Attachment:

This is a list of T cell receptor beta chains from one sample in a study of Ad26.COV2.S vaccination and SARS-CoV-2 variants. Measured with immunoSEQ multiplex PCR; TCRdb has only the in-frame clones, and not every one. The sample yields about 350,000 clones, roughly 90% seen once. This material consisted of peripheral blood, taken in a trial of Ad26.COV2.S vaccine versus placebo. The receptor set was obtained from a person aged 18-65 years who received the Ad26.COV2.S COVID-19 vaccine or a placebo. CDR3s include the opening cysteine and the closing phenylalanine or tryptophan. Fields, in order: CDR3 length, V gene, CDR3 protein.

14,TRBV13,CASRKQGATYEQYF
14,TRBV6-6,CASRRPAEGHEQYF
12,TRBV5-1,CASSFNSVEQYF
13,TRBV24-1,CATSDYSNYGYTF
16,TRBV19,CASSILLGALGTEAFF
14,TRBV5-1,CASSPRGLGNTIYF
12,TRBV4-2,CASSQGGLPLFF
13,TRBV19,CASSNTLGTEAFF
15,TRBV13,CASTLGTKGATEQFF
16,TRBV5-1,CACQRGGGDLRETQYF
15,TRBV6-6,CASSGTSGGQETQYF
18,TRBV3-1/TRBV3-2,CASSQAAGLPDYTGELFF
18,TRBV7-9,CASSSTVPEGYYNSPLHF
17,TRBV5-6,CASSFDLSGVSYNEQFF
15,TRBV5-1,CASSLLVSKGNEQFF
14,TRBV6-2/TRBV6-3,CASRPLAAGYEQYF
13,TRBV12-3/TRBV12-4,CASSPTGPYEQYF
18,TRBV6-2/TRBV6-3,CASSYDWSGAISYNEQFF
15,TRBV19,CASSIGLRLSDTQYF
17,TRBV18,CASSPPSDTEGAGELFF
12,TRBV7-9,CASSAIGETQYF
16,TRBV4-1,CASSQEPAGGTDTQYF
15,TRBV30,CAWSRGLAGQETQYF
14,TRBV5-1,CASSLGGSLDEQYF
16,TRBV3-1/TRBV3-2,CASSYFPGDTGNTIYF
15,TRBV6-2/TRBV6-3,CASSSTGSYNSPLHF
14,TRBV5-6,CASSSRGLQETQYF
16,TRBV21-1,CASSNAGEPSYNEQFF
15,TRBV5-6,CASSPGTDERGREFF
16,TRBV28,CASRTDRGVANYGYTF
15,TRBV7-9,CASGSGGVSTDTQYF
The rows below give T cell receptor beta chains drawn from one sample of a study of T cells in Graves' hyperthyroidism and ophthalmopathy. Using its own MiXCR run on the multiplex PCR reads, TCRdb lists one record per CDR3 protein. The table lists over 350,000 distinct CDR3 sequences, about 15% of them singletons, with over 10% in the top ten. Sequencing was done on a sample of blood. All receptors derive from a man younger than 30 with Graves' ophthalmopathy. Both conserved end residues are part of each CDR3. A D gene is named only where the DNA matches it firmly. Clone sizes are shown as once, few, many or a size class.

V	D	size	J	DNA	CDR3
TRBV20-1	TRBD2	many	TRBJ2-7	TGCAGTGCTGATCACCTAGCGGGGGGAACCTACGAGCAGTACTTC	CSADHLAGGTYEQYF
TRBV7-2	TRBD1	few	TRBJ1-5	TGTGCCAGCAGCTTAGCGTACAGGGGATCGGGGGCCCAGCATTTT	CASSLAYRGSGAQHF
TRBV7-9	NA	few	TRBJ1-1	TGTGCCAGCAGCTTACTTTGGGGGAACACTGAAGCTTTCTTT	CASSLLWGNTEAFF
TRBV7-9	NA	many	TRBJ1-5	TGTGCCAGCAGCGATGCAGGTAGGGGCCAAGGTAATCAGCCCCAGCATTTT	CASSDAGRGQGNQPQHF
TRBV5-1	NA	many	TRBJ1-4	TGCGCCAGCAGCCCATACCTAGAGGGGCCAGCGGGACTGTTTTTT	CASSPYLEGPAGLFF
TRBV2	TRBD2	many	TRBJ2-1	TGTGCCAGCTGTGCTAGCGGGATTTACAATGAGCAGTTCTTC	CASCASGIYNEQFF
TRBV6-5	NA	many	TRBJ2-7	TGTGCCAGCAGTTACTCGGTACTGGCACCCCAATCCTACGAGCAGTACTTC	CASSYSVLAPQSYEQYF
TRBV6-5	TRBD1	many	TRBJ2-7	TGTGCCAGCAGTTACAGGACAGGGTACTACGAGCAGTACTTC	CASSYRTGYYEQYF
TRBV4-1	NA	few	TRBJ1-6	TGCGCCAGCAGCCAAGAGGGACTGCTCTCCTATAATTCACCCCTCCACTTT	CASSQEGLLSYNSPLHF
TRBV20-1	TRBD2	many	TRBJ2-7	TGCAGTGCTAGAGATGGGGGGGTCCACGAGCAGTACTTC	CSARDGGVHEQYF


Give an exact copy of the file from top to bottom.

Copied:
This is a list of T cell receptor beta chains from one sample in a study of Ad26.COV2.S vaccination and SARS-CoV-2 variants. Measured with immunoSEQ multiplex PCR; TCRdb has only the in-frame clones, and not every one. The sample yields about 350,000 clones, roughly 90% seen once. This material consisted of peripheral blood, taken in a trial of Ad26.COV2.S vaccine versus placebo. The receptor set was obtained from a person aged 18-65 years who received the Ad26.COV2.S COVID-19 vaccine or a placebo. CDR3s include the opening cysteine and the closing phenylalanine or tryptophan. Fields, in order: CDR3 length, V gene, CDR3 protein.

14,TRBV13,CASRKQGATYEQYF
14,TRBV6-6,CASRRPAEGHEQYF
12,TRBV5-1,CASSFNSVEQYF
13,TRBV24-1,CATSDYSNYGYTF
16,TRBV19,CASSILLGALGTEAFF
14,TRBV5-1,CASSPRGLGNTIYF
12,TRBV4-2,CASSQGGLPLFF
13,TRBV19,CASSNTLGTEAFF
15,TRBV13,CASTLGTKGATEQFF
16,TRBV5-1,CACQRGGGDLRETQYF
15,TRBV6-6,CASSGTSGGQETQYF
18,TRBV3-1/TRBV3-2,CASSQAAGLPDYTGELFF
18,TRBV7-9,CASSSTVPEGYYNSPLHF
17,TRBV5-6,CASSFDLSGVSYNEQFF
15,TRBV5-1,CASSLLVSKGNEQFF
14,TRBV6-2/TRBV6-3,CASRPLAAGYEQYF
13,TRBV12-3/TRBV12-4,CASSPTGPYEQYF
18,TRBV6-2/TRBV6-3,CASSYDWSGAISYNEQFF
15,TRBV19,CASSIGLRLSDTQYF
17,TRBV18,CASSPPSDTEGAGELFF
12,TRBV7-9,CASSAIGETQYF
16,TRBV4-1,CASSQEPAGGTDTQYF
15,TRBV30,CAWSRGLAGQETQYF
14,TRBV5-1,CASSLGGSLDEQYF
16,TRBV3-1/TRBV3-2,CASSYFPGDTGNTIYF
15,TRBV6-2/TRBV6-3,CASSSTGSYNSPLHF
14,TRBV5-6,CASSSRGLQETQYF
16,TRBV21-1,CASSNAGEPSYNEQFF
15,TRBV5-6,CASSPGTDERGREFF
16,TRBV28,CASRTDRGVANYGYTF
15,TRBV7-9,CASGSGGVSTDTQYF
The rows below give T cell receptor beta chains drawn from one sample of a study of T cells in Graves' hyperthyroidism and ophthalmopathy. Using its own MiXCR run on the multiplex PCR reads, TCRdb lists one record per CDR3 protein. The table lists over 350,000 distinct CDR3 sequences, about 15% of them singletons, with over 10% in the top ten. Sequencing was done on a sample of blood. All receptors derive from a man younger than 30 with Graves' ophthalmopathy. Both conserved end residues are part of each CDR3. A D gene is named only where the DNA matches it firmly. Clone sizes are shown as once, few, many or a size class.

V	D	size	J	DNA	CDR3
TRBV20-1	TRBD2	many	TRBJ2-7	TGCAGTGCTGATCACCTAGCGGGGGGAACCTACGAGCAGTACTTC	CSADHLAGGTYEQYF
TRBV7-2	TRBD1	few	TRBJ1-5	TGTGCCAGCAGCTTAGCGTACAGGGGATCGGGGGCCCAGCATTTT	CASSLAYRGSGAQHF
TRBV7-9	NA	few	TRBJ1-1	TGTGCCAGCAGCTTACTTTGGGGGAACACTGAAGCTTTCTTT	CASSLLWGNTEAFF
TRBV7-9	NA	many	TRBJ1-5	TGTGCCAGCAGCGATGCAGGTAGGGGCCAAGGTAATCAGCCCCAGCATTTT	CASSDAGRGQGNQPQHF
TRBV5-1	NA	many	TRBJ1-4	TGCGCCAGCAGCCCATACCTAGAGGGGCCAGCGGGACTGTTTTTT	CASSPYLEGPAGLFF
TRBV2	TRBD2	many	TRBJ2-1	TGTGCCAGCTGTGCTAGCGGGATTTACAATGAGCAGTTCTTC	CASCASGIYNEQFF
TRBV6-5	NA	many	TRBJ2-7	TGTGCCAGCAGTTACTCGGTACTGGCACCCCAATCCTACGAGCAGTACTTC	CASSYSVLAPQSYEQYF
TRBV6-5	TRBD1	many	TRBJ2-7	TGTGCCAGCAGTTACAGGACAGGGTACTACGAGCAGTACTTC	CASSYRTGYYEQYF
TRBV4-1	NA	few	TRBJ1-6	TGCGCCAGCAGCCAAGAGGGACTGCTCTCCTATAATTCACCCCTCCACTTT	CASSQEGLLSYNSPLHF
TRBV20-1	TRBD2	many	TRBJ2-7	TGCAGTGCTAGAGATGGGGGGGTCCACGAGCAGTACTTC	CSARDGGVHEQYF